Countryside drive with the BMW 1 Series 118i
Most people used to eating fastfood would no doubt appreciate an upgrade to a nice steak dinner at a fancy, fine dining restaurant.
In the same vein, moviegoers used to watching at a regular theater would probably enjoy it more when they get the full Imax viewing experience.
True, it might cost more, but you know you’re getting your money’s worth.
For the most part, the same holds true for cars. There’s nothing wrong with driving a basic, run-of-the-mill four-wheeler, but every now and then, most of us probably daydream of one day getting behind the wheel of one of those honest-to-goodness “luxury” brands.
This is where BMW’s 118i comes in. The definitive entry-level from the German marque, it’s a fun little hatchback that carries the power and prestige of its maker.
Think of the 118i as your first taste of what the revered Munich-based brand can offer; the first step into a totally new level of driving experience.
I’ll be honest—my regular wheels is a decade-plus old Japanese-made sedan, so the immediate effect of sliding into the driver’s seat of the 118i M Sport was doubly apparent.
Comfortable and familiar, the car makes it easy especially for those getting their first-ever chance of driving a German-made vehicle.
The gleaming electric blue hue of the test unit was a definite eyecatcher, but the gaze lingers just a bit more, maybe just because of the fact that it’s a BMW and carries a bit more “oomph” than most of the regular cars you see on the road here in Manila.
I decided to take the 118i for a quick food trip jaunt to the country’s culinary capital, Pampanga.
The car, of course, sports the original 1-series silhouette, but updated somewhat, especially in the rear, for a fresher, more modern look.
Let loose along Slex, the car was surprisingly agile; the lightest tap on the accelerator unleashed power I didn’t quite expect from a hatch. (I found out later the car actually possesses an inline 6-cylinder engine that produces 134 horsepower and 220 Nm of torque—not bad for a five-door “beginner’s BMW.”)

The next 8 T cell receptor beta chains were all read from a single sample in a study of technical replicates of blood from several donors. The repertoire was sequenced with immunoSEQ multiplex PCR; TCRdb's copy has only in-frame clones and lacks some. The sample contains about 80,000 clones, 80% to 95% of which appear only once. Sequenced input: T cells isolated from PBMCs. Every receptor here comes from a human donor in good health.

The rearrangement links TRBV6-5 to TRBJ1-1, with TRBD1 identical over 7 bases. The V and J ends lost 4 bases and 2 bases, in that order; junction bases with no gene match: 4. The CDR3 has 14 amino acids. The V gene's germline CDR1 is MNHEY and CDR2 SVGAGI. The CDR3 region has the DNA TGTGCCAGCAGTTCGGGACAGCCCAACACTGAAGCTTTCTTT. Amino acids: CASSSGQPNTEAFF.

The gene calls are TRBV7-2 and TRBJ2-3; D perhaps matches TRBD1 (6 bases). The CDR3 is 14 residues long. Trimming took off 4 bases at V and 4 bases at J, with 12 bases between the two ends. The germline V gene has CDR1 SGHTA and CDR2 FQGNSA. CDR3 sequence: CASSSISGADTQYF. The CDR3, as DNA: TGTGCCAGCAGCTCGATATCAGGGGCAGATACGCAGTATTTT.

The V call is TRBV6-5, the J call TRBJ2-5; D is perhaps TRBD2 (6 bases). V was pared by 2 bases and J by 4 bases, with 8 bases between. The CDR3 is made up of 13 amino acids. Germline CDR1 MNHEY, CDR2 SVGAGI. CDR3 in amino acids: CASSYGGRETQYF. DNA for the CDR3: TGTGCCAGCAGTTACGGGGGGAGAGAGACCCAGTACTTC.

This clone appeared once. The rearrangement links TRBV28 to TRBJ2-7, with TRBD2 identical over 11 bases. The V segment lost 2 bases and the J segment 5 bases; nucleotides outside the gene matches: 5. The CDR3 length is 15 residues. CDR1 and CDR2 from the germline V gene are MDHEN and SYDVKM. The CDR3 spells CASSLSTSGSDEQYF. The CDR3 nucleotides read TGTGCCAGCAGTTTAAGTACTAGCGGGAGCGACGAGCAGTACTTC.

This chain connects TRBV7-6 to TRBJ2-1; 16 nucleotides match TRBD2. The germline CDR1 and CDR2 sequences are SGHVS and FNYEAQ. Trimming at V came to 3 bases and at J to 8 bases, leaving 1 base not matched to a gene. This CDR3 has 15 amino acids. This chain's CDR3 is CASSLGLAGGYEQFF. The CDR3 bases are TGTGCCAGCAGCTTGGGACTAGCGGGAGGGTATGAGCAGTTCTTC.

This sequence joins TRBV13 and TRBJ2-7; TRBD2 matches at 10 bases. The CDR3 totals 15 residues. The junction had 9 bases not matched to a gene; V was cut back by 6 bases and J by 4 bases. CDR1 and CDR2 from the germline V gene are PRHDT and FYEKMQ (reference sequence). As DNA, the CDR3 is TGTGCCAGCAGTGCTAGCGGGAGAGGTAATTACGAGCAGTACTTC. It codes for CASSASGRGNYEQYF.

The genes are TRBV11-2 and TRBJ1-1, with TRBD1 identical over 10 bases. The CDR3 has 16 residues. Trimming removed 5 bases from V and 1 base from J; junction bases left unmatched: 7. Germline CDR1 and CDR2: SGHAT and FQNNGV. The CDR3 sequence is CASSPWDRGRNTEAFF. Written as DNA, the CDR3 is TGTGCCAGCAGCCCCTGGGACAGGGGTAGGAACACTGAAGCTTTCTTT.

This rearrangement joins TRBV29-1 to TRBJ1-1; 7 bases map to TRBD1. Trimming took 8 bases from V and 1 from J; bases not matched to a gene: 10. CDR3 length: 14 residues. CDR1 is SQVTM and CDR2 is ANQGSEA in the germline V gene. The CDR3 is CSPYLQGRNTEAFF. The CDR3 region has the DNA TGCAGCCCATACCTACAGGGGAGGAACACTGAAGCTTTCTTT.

Our first stop was Apag Marangle, which is well-known for offering traditional Kapampangan fare. Afterwards we made our way to Nepo Mart for a platter of tapang kalabaw (frogmeat was unavailable) and a taste of Susie’s kakanin. We cleansed the palate with a refreshing cup of Gill’s buko sherbet.
In the smaller roads of Angeles and Mabalacat, past the green fields and through busy urban streets, I got to know the 118i a bit more.
The infotainment system was especially nifty—bluetooth connectivity was a cinch, the 6.5-inch color screen was clear and crisp, and the rotary control wheel just beside the gear stick was simple and functional.
The sound system itself was just a bit underwhelming for me, but maybe I just needed to make manual adjustments. Still, my favorite music on my Spotify playlist blaring from the speakers is a big part of what makes any leisurely drive enjoyable, and this one certainly was.
I wanted to check out something in Capas, Tarlac, about an hour away from Angeles, but we must have inputted the wrong destination on Waze because we ended up on a dusty, bumpy road.
I don’t think you’re supposed to put your BMW hatch off-roading like that, but I’m happy to report that we survived unscathed and the car handled it like a champ.
Although I didn’t get the chance to fill the trunk with luggage or any other sort of cargo, a quick check left me with no doubt that it would handle the essentials for a quick weekend getaway with family or friends.
In fact, that’s exactly my impression of the 1-series. BMW’s entry-level model is the kind you buy when you’re ready for a car upgrade because of a growing immediate circle of people in your life.
In future, you might decide to upgrade further. When you’ve reached that point in life where you finally have the means for a steak dinner or enjoy the latest blockbuster on Imax, BMW’s got just the car for you.